Questions of streaming, ownership and why the closing of FilmStruck is a disaster for film buffs

The announcement that WarnerMedia will shut down FilmStruck, a 2-year-old streaming service that showcases classic and art-house films, at the end of November landed like a slap in the face this week to lovers of films made before the year 1990. For the service’s estimated 100,000 subscribers — an audience barely acknowledged by streaming giants like Netflix and Hulu — the news prompted plans for a monthlong marathon of the remaining material on FilmStruck watchlists and, more important, resurfaced tricky questions around preservation and access.

In a news release, WarnerMedia — which in June became an AT&T property after the takeover of Time Warner — called FilmStruck a “niche service” and noted its intention to “redirect this investment back into our collective portfolios.”

FilmStruck was one-of-a-kind — a decidedly non-algorithmic, often cheekily inventive, ever-expanding collection — and it kept getting better. The same day as Warner’s announcement, the service, a partnership between Turner Classic Movies and the Criterion Collection, began showcasing 19 classic films by the French-born film noir and horror director Jacques Tourneur, as well as five films by an emerging director, the dancer-choreographer turned filmmaker Celia Rowlson-Hall.

Earlier this year, it expanded its collection of Warner Bros. library titles (like “Casablanca” and “Citizen Kane”) and doubled-down on its original programming, which included mini-documentaries with and about major filmmakers. The service wasn’t just interested in showcasing films, genres and movements of the past, but in finding creative ways to hook a new generation of curious, avid cinephiles.

“What I liked about FilmStruck was, it wasn’t just about presenting ‘old’ or ‘classic’ movies,” says Oscar-winning filmmaker Barry Jenkins, who hosted an episode of “Adventures in Moviegoing” for FilmStruck, in which he highlighted films from directors Claire Denis and Lucrecia Martel.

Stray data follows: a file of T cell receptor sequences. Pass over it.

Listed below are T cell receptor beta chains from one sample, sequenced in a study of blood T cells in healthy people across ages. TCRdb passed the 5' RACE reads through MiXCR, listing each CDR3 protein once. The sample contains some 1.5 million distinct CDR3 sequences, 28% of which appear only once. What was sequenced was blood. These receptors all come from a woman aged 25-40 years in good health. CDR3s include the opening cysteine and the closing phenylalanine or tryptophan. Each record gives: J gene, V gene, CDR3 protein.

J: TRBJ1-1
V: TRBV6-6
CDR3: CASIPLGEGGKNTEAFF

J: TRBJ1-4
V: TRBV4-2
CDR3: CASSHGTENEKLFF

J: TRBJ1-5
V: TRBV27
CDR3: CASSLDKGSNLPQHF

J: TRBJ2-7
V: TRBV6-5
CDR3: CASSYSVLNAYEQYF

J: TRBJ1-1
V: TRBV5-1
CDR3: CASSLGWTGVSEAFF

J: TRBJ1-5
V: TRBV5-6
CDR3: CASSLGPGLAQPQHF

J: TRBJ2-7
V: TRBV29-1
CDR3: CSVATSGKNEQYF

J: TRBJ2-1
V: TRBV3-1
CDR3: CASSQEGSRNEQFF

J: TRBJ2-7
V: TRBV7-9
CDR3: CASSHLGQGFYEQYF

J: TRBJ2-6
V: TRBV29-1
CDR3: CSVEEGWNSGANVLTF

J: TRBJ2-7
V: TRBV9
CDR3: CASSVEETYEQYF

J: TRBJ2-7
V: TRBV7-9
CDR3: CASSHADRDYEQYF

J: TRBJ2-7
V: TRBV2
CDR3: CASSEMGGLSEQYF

“There was a curatorial element to it,” he says. “There was a vision, and they were building toward something, and it was lovely to see that they had the resources to build toward those things. I have no doubt that something like FilmStruck can come again and present these films, but these things need time to develop.”

The service had its blind spots, but it allowed subscribers to pursue a graduate degree’s worth of film studies at their leisure and made many of the greatest films convenient and portable. Some wouldn’t be available any other way — at least not legally. Take, for example, Ernst Lubitsch’s sly, note-perfect 1946 romantic comedy “Cluny Brown,” which can’t be found on DVD or Blu-ray.

Streaming makes media ephemeral, while distracting us with access.

“It never felt like a site that existed primarily to monetize a studio’s library,” says David Schwartz, chief curator at New York’s Museum of the Moving Image. “It had the same approach that great film programmers strive for: a sense of selectivity and connoisseurship. What other streaming service offers 16 films by the great Japanese director Mikio Naruse — films which are rarely shown anywhere in the U.S.?”

While it lasted, FilmStruck also projected a heartening sense that Turner and Warner Bros. cared enough about their cultural heritage to make the classics easily accessible to a mass audience. For a while, it seemed less important to purchase and own pricey Criterion Blu-rays or to leave the house to see a digital restoration at the American Cinematheque, since so many desired titles were now available at a moment’s notice. But that was a mistake.